Wood Duckling

There’s something about baby animals that just make our hearts smile! This week, our selected photographer Jay Black displays young wildlife at its finest in this adorable, lively duckling. The fluffy wetland citizen frolics in the open waters, looking to the sky as though it is ready to explore the next frontier. The delightful moment was captured in the urban wetland of Stanley Park.

The precious duckling pictured here will eventually grow up to become the colourful and majestic Wood Duck (Aix sponsa). Iridescent green and purple feathers and a careful distribution of white stripes atop crested heads make male wood ducks highly recognizable. These are very vocal birds: females utter an “ooo-eek” while males give a high-pitched “jeeeEEE”.

Wood Ducks select habitats in riparian and wetland environments and make nests in tree cavities where females may lay up to 15 white eggs. The females have also been known to lay eggs in the nest of other wood ducks. When the ducklings are only a few days old, their mothers will call them to hop out of the nest. There have even been reports that wood ducklings can survive drops up to  290 feet, but I strongly discourage further research.

It’s hard to imagine that this iconic species was once near extinction, but in the early 1900s overhunting and the destruction of their habitat ( dead wood, snags along riparian wetland) led to their near demise. Wood ducks are an outstanding example of how proper habitat management and low-technology solutions can rehabilitate a doomed population. The construction and careful insertion of board boxes into ponds and marshes have restored Wood Duck populations in many places. Burnaby Lake boasts one of the highest populations of Wood Ducks in the Lower Mainland, in large part due to their successful Wood Duck nest box program. These Wood Duck nest boxes are now widely used by conservation groups like the BC Wildlife Federation!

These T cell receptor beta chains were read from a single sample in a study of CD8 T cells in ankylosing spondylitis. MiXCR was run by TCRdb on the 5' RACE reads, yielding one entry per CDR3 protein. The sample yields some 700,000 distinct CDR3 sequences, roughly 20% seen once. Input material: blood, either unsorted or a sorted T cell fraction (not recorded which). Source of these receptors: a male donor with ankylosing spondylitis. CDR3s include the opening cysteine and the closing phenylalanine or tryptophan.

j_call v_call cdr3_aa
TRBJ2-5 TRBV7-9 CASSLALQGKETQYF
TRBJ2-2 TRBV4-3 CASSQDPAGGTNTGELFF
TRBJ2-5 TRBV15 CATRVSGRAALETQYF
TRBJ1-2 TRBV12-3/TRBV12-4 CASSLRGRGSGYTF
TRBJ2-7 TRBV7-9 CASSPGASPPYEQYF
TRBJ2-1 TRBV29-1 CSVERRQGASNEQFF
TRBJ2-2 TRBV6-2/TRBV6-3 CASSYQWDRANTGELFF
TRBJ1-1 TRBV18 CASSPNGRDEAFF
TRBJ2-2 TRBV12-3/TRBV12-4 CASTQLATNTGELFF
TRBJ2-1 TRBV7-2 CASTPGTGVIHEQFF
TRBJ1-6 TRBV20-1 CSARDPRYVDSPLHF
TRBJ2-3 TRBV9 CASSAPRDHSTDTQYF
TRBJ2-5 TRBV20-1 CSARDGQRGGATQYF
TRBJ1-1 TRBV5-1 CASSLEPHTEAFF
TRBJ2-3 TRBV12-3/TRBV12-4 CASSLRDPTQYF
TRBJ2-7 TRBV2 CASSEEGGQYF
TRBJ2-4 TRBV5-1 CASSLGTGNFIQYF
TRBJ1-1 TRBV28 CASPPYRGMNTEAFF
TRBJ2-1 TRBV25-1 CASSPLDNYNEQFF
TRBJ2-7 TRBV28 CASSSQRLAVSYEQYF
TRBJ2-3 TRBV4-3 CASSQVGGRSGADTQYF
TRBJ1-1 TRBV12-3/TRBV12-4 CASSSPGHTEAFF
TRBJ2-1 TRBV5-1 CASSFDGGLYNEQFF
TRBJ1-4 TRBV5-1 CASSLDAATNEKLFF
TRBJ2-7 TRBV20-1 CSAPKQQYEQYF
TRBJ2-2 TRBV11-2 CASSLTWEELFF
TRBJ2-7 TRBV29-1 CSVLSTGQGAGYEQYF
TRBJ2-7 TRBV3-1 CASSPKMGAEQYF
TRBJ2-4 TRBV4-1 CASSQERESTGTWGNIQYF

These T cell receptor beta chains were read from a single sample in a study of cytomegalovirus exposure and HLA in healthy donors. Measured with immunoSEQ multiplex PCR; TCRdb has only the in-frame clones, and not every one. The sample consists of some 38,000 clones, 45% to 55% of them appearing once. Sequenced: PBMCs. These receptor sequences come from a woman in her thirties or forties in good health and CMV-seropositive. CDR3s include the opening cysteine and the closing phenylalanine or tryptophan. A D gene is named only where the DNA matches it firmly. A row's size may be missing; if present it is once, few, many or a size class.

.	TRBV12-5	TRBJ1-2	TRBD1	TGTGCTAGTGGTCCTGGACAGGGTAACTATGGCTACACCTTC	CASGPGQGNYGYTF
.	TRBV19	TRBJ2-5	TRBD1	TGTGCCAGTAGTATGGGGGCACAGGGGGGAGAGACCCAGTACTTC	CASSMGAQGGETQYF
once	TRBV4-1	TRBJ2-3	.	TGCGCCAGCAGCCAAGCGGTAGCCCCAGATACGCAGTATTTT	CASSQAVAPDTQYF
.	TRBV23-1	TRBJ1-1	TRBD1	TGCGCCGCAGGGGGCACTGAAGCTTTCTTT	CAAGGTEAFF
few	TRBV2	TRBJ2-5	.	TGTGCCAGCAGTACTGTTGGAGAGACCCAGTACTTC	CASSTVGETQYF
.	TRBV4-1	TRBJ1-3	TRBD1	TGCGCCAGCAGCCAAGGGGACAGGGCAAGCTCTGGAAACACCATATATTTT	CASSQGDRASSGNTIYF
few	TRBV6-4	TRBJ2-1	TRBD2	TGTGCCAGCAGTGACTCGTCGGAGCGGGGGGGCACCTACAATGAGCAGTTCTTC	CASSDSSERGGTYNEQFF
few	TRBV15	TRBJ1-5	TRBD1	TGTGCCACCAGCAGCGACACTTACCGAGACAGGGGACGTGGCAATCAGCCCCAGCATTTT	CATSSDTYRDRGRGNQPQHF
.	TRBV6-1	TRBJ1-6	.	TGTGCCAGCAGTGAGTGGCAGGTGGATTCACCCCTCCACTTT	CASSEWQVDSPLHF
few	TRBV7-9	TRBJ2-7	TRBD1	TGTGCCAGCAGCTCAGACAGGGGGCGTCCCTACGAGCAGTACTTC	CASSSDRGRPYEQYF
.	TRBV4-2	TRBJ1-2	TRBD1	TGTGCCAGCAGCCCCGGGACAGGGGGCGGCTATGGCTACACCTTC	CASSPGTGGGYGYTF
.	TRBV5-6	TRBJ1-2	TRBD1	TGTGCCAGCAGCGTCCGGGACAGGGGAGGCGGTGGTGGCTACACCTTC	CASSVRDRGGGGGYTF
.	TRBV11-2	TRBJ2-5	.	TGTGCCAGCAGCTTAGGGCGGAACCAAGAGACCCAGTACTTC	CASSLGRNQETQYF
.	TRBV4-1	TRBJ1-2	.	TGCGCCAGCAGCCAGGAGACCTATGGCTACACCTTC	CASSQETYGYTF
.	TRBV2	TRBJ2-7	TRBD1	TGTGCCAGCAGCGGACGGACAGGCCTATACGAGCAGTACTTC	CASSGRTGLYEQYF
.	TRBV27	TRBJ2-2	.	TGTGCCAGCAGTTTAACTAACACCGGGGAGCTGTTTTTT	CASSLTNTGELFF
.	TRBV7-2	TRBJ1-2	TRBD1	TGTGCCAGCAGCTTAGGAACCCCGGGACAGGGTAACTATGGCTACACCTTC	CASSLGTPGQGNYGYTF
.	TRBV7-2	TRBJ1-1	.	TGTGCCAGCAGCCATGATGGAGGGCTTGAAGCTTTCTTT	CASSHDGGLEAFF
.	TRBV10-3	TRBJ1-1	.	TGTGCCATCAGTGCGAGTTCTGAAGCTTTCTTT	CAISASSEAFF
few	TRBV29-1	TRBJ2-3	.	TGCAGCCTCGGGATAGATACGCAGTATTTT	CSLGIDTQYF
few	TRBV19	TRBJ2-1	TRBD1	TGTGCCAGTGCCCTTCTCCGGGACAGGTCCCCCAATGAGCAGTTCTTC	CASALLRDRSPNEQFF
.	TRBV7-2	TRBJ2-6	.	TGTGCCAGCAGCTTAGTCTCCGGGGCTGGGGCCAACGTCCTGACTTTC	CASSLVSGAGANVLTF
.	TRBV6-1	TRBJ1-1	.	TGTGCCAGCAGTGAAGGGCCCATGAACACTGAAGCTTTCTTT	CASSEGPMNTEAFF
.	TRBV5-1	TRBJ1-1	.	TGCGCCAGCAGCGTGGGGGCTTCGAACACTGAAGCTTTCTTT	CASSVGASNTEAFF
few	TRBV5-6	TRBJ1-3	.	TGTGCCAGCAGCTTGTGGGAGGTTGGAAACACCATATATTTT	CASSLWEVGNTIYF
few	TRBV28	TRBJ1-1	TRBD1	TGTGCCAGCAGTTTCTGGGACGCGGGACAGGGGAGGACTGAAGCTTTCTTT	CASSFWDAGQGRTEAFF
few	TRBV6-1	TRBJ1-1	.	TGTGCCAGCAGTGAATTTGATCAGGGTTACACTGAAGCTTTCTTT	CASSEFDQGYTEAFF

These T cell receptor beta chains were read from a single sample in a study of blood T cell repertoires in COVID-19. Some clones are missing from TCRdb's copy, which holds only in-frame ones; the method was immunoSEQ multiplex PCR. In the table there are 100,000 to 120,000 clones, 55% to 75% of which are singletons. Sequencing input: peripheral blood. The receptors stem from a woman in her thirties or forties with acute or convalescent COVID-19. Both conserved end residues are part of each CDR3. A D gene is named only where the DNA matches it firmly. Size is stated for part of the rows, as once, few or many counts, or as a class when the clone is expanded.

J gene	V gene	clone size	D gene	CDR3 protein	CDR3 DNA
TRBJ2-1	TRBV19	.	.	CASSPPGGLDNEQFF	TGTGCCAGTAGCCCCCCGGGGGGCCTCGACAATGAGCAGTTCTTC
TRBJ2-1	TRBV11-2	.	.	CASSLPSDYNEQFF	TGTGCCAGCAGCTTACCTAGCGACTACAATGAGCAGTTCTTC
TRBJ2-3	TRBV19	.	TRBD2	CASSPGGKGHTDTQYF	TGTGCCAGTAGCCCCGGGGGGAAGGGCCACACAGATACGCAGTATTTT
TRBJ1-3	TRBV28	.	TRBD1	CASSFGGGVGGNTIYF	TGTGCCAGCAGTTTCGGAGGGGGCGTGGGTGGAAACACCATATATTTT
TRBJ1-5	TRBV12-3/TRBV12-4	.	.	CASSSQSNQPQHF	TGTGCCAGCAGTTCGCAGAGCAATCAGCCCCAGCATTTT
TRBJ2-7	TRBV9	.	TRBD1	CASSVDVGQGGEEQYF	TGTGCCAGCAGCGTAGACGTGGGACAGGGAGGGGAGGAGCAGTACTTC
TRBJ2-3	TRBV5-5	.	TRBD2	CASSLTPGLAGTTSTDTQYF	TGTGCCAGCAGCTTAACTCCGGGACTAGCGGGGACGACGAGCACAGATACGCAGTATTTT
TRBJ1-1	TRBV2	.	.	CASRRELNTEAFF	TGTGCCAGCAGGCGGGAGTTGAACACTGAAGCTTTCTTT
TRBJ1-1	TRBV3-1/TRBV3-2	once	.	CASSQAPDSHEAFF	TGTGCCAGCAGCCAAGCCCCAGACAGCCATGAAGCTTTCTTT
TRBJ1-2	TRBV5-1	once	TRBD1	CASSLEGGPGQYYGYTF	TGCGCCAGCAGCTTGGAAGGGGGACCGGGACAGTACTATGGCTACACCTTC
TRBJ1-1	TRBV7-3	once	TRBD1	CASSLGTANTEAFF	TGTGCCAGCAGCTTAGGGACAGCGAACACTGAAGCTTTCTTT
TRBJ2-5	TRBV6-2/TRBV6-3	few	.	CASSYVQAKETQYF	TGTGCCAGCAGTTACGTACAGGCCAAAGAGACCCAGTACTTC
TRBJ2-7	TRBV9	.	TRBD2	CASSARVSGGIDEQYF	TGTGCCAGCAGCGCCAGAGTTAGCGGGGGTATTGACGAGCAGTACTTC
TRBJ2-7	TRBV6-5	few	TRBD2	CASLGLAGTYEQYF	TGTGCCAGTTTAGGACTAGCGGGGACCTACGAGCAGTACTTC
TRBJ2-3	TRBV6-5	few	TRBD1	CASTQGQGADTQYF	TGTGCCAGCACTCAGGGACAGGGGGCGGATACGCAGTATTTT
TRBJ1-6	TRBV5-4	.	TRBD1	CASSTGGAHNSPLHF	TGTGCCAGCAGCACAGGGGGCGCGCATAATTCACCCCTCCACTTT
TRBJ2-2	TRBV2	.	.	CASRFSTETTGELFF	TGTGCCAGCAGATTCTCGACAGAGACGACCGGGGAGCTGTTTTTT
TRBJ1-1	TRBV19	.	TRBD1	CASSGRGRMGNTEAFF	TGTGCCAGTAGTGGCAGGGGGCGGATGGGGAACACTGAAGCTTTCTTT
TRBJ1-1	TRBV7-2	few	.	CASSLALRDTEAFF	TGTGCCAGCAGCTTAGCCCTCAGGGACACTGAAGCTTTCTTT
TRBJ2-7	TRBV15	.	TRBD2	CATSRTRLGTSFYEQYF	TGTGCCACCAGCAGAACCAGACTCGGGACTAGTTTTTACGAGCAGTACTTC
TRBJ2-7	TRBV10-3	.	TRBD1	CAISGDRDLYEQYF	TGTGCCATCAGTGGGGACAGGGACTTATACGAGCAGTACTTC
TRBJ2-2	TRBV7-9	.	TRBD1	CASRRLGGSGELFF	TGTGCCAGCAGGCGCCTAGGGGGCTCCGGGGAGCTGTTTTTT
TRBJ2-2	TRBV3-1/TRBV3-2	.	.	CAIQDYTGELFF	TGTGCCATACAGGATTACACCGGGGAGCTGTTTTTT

This year, the BCWF has teamed up with the Mission Rod and Gun Club to help enhance Mill Lake’s wildlife habitat. We’ll be working together to build and install Wood Duck boxes as well as Bat Houses in order to support this healthy ecosystem. Mission also happens to be the site of our next Wetlandkeepers workshop which is at maximum capacity due to the growing enthusiasm and compassion for wetland conservation.

A special thank you goes out to Jay Black for sharing this heart-warming moment. To view or contribute to our collection of wetlands photography, click here!

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